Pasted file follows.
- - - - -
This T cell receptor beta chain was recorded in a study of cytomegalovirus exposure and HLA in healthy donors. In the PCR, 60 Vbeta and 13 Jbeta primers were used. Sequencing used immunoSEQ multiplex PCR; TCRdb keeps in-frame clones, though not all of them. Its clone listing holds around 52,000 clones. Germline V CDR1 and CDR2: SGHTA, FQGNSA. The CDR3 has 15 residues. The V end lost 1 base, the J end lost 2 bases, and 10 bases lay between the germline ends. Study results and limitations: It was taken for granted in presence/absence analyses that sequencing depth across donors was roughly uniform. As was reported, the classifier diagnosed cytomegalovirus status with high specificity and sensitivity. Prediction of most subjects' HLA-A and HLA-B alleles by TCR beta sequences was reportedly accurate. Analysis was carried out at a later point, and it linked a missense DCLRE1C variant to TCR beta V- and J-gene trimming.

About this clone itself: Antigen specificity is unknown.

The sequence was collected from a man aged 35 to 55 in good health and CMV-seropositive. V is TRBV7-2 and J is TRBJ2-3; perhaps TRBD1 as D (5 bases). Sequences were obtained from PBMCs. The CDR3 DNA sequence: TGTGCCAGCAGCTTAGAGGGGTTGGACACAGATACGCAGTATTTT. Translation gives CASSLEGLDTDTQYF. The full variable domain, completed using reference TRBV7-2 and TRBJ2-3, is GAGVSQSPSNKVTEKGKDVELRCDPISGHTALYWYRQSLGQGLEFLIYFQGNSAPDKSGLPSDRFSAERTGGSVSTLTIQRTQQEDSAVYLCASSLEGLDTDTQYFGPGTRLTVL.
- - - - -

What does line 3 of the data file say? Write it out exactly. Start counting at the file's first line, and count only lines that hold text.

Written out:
The sequence was collected from a man aged 35 to 55 in good health and CMV-seropositive. V is TRBV7-2 and J is TRBJ2-3; perhaps TRBD1 as D (5 bases). Sequences were obtained from PBMCs. The CDR3 DNA sequence: TGTGCCAGCAGCTTAGAGGGGTTGGACACAGATACGCAGTATTTT. Translation gives CASSLEGLDTDTQYF. The full variable domain, completed using reference TRBV7-2 and TRBJ2-3, is GAGVSQSPSNKVTEKGKDVELRCDPISGHTALYWYRQSLGQGLEFLIYFQGNSAPDKSGLPSDRFSAERTGGSVSTLTIQRTQQEDSAVYLCASSLEGLDTDTQYFGPGTRLTVL.